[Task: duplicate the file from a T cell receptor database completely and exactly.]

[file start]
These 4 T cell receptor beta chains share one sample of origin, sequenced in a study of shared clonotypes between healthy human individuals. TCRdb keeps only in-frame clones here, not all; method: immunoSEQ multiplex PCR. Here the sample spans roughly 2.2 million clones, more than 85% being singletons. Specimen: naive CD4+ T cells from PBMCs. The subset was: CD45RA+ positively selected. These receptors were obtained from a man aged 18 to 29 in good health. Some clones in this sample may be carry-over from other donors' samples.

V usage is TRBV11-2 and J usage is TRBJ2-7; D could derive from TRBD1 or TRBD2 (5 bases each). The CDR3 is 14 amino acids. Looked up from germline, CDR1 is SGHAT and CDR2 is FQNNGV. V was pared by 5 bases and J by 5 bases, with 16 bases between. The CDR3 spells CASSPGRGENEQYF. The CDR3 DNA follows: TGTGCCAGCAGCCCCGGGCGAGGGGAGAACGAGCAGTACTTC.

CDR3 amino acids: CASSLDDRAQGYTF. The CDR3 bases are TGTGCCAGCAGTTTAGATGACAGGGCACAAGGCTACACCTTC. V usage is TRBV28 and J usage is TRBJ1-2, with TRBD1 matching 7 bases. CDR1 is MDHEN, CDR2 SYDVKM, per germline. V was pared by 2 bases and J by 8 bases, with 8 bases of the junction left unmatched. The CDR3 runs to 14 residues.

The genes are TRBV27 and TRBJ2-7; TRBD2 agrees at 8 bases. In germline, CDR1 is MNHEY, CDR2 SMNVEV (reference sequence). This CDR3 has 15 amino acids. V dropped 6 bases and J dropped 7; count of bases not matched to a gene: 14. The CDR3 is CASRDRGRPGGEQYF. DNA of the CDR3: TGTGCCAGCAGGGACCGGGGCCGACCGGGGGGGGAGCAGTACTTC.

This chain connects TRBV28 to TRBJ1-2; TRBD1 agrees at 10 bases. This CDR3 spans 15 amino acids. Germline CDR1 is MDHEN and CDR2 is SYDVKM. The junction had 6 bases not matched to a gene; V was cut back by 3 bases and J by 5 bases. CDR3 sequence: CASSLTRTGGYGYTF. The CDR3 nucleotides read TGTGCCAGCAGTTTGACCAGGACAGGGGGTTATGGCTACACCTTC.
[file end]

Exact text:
These 4 T cell receptor beta chains share one sample of origin, sequenced in a study of shared clonotypes between healthy human individuals. TCRdb keeps only in-frame clones here, not all; method: immunoSEQ multiplex PCR. Here the sample spans roughly 2.2 million clones, more than 85% being singletons. Specimen: naive CD4+ T cells from PBMCs. The subset was: CD45RA+ positively selected. These receptors were obtained from a man aged 18 to 29 in good health. Some clones in this sample may be carry-over from other donors' samples.

V usage is TRBV11-2 and J usage is TRBJ2-7; D could derive from TRBD1 or TRBD2 (5 bases each). The CDR3 is 14 amino acids. Looked up from germline, CDR1 is SGHAT and CDR2 is FQNNGV. V was pared by 5 bases and J by 5 bases, with 16 bases between. The CDR3 spells CASSPGRGENEQYF. The CDR3 DNA follows: TGTGCCAGCAGCCCCGGGCGAGGGGAGAACGAGCAGTACTTC.

CDR3 amino acids: CASSLDDRAQGYTF. The CDR3 bases are TGTGCCAGCAGTTTAGATGACAGGGCACAAGGCTACACCTTC. V usage is TRBV28 and J usage is TRBJ1-2, with TRBD1 matching 7 bases. CDR1 is MDHEN, CDR2 SYDVKM, per germline. V was pared by 2 bases and J by 8 bases, with 8 bases of the junction left unmatched. The CDR3 runs to 14 residues.

The genes are TRBV27 and TRBJ2-7; TRBD2 agrees at 8 bases. In germline, CDR1 is MNHEY, CDR2 SMNVEV (reference sequence). This CDR3 has 15 amino acids. V dropped 6 bases and J dropped 7; count of bases not matched to a gene: 14. The CDR3 is CASRDRGRPGGEQYF. DNA of the CDR3: TGTGCCAGCAGGGACCGGGGCCGACCGGGGGGGGAGCAGTACTTC.

This chain connects TRBV28 to TRBJ1-2; TRBD1 agrees at 10 bases. This CDR3 spans 15 amino acids. Germline CDR1 is MDHEN and CDR2 is SYDVKM. The junction had 6 bases not matched to a gene; V was cut back by 3 bases and J by 5 bases. CDR3 sequence: CASSLTRTGGYGYTF. The CDR3 nucleotides read TGTGCCAGCAGTTTGACCAGGACAGGGGGTTATGGCTACACCTTC.